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COMPUTING

From...
Computerworld

Survey: 75 percent of U.S. companies have already had Y2K failures

graphic

by Thomas Hoffman

(IDG) -- First, the bad news: Three-quarters of U.S. companies have already experienced year 2000-related failures, according to an ongoing survey of information technology executives at 161 companies and government agencies.

The good news is that only 2 percent of those companies polled have actually suffered business disruptions because of those glitches, as they were able to either fix the problems quickly or enact workarounds, the survey found. Looking ahead, that could be a positive harbinger of what might occur early next year.

"The key is what will the volume [of problems] be and can they be fixed quickly," said Jim Woodward, senior vice president of Cap Gemini America Inc. in New York, which has been conducting the survey with Pound Ridge, N.Y.-based Rubin Systems Inc. since 1997.

MORE COMPUTING INTELLIGENCE
IDG.net   IDG.net home page
  Computerworld's home page
  Computerworld Year 2000 resource center
  Computerworld's online subscription center

Among the Y2K failures that have occurred, 92 percent involved financial miscalculations or losses, 84 percent caused processing disruptions, 38 percent led to customer service problems and 34 percent were supply-chain or logistics breakdowns.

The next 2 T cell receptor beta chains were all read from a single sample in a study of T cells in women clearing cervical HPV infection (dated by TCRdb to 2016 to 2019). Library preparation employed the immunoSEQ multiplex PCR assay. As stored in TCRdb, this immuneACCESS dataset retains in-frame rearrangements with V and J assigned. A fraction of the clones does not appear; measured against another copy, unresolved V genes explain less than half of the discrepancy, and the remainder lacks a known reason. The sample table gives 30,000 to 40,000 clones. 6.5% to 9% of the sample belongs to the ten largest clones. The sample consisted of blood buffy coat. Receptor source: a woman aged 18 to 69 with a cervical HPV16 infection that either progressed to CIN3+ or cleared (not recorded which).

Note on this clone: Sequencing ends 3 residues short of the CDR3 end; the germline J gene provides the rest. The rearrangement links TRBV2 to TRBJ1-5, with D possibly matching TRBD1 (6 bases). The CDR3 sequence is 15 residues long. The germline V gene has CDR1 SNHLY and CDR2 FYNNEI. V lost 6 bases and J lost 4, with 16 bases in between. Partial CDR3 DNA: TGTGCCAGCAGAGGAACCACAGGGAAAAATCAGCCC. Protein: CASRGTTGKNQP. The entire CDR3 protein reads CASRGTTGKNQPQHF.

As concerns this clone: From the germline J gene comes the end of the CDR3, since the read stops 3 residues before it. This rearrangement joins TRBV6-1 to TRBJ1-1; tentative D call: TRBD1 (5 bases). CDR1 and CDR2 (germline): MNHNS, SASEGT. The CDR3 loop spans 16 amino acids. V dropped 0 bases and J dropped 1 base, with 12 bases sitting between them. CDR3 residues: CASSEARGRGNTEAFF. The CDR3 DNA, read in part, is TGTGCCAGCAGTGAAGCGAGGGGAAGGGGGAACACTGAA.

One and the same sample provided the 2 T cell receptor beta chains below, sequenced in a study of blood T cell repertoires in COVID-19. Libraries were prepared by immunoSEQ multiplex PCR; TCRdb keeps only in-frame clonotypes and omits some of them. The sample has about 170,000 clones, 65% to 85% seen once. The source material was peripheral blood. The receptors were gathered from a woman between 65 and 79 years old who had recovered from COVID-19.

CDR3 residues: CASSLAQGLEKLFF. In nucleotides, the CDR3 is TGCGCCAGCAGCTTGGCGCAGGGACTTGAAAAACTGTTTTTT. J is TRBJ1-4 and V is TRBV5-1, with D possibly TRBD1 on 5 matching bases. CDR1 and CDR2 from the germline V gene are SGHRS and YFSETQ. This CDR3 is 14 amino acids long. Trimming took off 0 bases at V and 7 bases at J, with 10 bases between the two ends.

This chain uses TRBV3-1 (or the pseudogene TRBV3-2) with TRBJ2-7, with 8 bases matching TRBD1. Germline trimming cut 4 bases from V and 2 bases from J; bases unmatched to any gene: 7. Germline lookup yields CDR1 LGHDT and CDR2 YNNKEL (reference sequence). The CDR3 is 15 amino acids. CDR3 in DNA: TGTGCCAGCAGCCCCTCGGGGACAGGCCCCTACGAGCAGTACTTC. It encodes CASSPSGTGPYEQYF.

Few of the failures have been visible because they haven't caused significant business disruptions, and companies "don't have a lot of reasons to make them public," Woodward said.

Still, the survey results highlight other concerns. Only 48 percent of the organizations polled expect to have all their mission-critical systems prepared, and 16 percent don't expect at least half of their most important systems to be ready.


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RELATED SITES:
Cap Gemini America Inc.
Y2K Compliance Database - Y2Kbase.com
y2kculture.com -- July 11, 1999
The Year 2000 Information Center / Millennium Bug
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